But the new proportional representation electoral law makes it harder for any party to win an outright majority in the 300-member parliament to form a government on its own, meaning Mitsotakis is likely to seek a coalition partner.

However, New Democracy has indicated that it would prefer to seek a clear victory in a second election and be able to govern on its own.

We have said that we want to rule outright because that will ensure stability going forward. Therefore, we have the right to ask the Greek people for this in the upcoming elections,” Public Order Minister Takis Theodorikakos said on Sky TV shortly after the polls closed on Sunday evening.

If a second election is held, most likely in late June or early July, the law will change again, morphing into a system that rewards the main party with additional seats and makes it easier for it to win a parliamentary majority.

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Mitsotakis had been steadily leading in opinion polls in the run-up to the election. But his popularity took a major blow in the aftermath of the February 28 rail disaster that claimed 57 lives after an intercity passenger train was accidentally put on the same rail line as an oncoming freight train. It is later revealed that the train stations are understaffed and the safety infrastructure is broken and outdated.

The government was also hit by a surveillance scandal in which prominent Greek journalists and politicians discovered spyware on their phones. The revelations deepened mistrust between the country’s political parties at a time when consensus may be desperately needed.

The once-dominant PASOK party is likely to be at the center of any coalition talks. Opinion polls, which were overtaken by Syriza during Greece’s 2009-2018 financial crisis, showed the Socialist Party with about 35 seats in parliament. Its leader, Nikos Androulakis, 44, was at the center of a wiretapping scandal in which his phone was targeted for surveillance.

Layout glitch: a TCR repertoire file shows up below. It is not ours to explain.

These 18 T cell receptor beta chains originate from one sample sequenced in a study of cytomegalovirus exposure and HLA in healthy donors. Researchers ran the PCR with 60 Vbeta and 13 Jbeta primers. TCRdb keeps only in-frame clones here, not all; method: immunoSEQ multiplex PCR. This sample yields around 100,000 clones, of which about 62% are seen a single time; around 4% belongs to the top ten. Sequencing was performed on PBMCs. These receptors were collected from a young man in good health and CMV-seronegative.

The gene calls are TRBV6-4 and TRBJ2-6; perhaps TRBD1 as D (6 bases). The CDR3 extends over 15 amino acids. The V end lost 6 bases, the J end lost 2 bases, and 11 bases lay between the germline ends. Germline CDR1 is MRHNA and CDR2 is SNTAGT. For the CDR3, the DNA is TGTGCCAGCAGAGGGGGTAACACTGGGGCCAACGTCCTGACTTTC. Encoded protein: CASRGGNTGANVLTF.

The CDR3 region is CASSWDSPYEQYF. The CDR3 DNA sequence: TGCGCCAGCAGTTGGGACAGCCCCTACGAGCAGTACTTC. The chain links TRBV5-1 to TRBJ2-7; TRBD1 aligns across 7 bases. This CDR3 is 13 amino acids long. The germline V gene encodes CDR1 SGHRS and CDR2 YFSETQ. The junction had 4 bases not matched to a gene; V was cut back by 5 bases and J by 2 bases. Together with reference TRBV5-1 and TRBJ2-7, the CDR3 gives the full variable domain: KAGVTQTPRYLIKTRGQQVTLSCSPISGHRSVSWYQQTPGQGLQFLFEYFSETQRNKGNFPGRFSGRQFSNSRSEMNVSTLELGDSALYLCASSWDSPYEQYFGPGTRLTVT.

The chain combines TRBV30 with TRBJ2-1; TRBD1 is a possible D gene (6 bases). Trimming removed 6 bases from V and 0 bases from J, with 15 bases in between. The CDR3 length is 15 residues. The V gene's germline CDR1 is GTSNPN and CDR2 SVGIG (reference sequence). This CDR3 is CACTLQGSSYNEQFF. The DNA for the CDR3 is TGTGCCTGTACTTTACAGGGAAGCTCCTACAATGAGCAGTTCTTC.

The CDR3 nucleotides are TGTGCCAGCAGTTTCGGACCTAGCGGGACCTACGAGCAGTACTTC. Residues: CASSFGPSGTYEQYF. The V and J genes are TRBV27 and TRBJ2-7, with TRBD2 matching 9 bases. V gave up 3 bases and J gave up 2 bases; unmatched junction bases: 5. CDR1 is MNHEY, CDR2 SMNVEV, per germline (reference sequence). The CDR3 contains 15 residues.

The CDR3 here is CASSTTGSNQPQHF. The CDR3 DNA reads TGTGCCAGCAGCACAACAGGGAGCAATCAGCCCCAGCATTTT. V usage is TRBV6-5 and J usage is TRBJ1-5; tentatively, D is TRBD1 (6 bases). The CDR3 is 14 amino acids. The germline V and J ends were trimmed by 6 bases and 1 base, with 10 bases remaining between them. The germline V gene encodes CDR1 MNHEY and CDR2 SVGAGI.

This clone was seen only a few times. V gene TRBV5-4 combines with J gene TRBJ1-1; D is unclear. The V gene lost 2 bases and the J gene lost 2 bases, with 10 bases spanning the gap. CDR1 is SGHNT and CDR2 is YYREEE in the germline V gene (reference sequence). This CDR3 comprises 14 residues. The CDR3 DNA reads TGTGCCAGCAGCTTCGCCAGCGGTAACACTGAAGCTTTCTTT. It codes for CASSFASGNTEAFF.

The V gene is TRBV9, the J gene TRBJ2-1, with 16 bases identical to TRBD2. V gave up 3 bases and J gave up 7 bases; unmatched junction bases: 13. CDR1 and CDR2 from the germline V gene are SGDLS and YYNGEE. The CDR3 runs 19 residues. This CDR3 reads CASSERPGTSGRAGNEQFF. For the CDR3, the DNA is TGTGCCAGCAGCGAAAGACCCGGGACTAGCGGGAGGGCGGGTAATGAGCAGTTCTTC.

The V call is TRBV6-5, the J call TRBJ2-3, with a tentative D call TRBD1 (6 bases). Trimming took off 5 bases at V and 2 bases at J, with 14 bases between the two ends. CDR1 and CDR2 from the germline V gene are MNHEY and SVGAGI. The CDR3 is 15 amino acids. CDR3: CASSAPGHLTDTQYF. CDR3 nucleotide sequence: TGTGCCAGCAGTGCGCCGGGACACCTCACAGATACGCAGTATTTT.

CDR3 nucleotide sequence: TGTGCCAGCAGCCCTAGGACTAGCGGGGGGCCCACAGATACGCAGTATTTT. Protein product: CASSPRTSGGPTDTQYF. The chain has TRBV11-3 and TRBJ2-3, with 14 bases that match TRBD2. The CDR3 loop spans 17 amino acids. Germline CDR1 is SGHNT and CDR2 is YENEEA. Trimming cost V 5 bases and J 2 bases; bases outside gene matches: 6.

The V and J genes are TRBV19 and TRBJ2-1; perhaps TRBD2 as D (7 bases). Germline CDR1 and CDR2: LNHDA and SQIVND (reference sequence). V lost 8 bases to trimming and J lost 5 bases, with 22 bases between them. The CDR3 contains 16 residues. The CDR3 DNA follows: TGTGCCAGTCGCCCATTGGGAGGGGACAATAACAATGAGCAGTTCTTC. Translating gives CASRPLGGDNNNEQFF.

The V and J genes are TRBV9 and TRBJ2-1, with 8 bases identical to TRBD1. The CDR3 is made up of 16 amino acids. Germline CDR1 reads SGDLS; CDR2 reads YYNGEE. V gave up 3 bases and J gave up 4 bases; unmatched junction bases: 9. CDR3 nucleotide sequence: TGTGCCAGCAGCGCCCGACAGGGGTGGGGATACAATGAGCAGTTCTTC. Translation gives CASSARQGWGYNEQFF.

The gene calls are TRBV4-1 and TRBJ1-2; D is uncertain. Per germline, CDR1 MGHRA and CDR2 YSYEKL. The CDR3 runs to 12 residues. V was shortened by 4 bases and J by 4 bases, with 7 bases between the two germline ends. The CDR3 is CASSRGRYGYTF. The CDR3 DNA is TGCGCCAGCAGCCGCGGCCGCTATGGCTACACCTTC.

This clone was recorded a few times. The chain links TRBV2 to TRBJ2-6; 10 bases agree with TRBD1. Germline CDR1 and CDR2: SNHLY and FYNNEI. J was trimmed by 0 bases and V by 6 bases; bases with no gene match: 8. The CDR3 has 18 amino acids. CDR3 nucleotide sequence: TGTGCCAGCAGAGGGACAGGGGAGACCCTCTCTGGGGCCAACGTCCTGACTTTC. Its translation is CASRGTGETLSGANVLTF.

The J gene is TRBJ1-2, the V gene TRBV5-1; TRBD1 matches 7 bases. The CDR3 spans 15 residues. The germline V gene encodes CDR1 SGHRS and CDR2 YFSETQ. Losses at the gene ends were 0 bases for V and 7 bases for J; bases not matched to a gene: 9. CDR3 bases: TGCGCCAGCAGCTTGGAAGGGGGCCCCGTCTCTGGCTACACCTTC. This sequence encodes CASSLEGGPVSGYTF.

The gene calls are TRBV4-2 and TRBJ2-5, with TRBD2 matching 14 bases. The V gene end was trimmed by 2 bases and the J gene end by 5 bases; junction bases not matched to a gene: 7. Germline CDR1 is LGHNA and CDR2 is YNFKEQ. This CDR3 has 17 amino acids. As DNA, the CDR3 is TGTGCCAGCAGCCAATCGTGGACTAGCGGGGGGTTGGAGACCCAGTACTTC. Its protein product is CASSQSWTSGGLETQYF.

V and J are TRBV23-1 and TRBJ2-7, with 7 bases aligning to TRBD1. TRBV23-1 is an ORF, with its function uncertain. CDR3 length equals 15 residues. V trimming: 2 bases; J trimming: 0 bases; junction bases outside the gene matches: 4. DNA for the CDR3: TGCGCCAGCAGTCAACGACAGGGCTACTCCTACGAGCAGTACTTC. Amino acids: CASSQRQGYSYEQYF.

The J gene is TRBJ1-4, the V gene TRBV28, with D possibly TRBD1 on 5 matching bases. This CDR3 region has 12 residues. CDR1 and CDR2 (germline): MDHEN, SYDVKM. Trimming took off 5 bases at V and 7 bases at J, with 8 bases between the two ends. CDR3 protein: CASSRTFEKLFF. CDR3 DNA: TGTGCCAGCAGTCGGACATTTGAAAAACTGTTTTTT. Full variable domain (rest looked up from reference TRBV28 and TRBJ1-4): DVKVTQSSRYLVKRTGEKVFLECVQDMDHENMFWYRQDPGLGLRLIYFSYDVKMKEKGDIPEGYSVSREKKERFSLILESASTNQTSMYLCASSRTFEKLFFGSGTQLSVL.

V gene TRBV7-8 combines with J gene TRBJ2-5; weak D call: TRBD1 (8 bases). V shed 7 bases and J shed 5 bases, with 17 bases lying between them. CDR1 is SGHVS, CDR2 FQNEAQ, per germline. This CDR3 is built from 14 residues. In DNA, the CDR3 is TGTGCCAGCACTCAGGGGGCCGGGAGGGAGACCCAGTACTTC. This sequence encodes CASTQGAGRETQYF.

But Androulakis’ poor relationship with Mitsotakis, whom he accuses of covering up a wiretapping scandal, means a deal with the conservatives will be difficult. He also has a bad relationship with Tsipras, who accuses him of trying to poach PASOK voters.

In power since 2019, Mitsotakis has delivered unexpectedly high growth, a sharp drop in unemployment, and a country about to return to investment grade in the global bond market for the first time since losing access to the markets in 2010, at the start of its cycle. financial crisis.

Debt to the International Monetary Fund was paid early. European governments and the International Monetary Fund pumped 280 billion euros ($300 billion) in emergency loans to the Greek economy between 2010 and 2018 to prevent the eurozone member from going bankrupt. In exchange, they demanded that cost-cutting measures and reforms that have shrunk the country’s economy be punished by a quarter.

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Theodora Tongas, Dimitris Nilas and Nicholas Pavetis contributed to this report.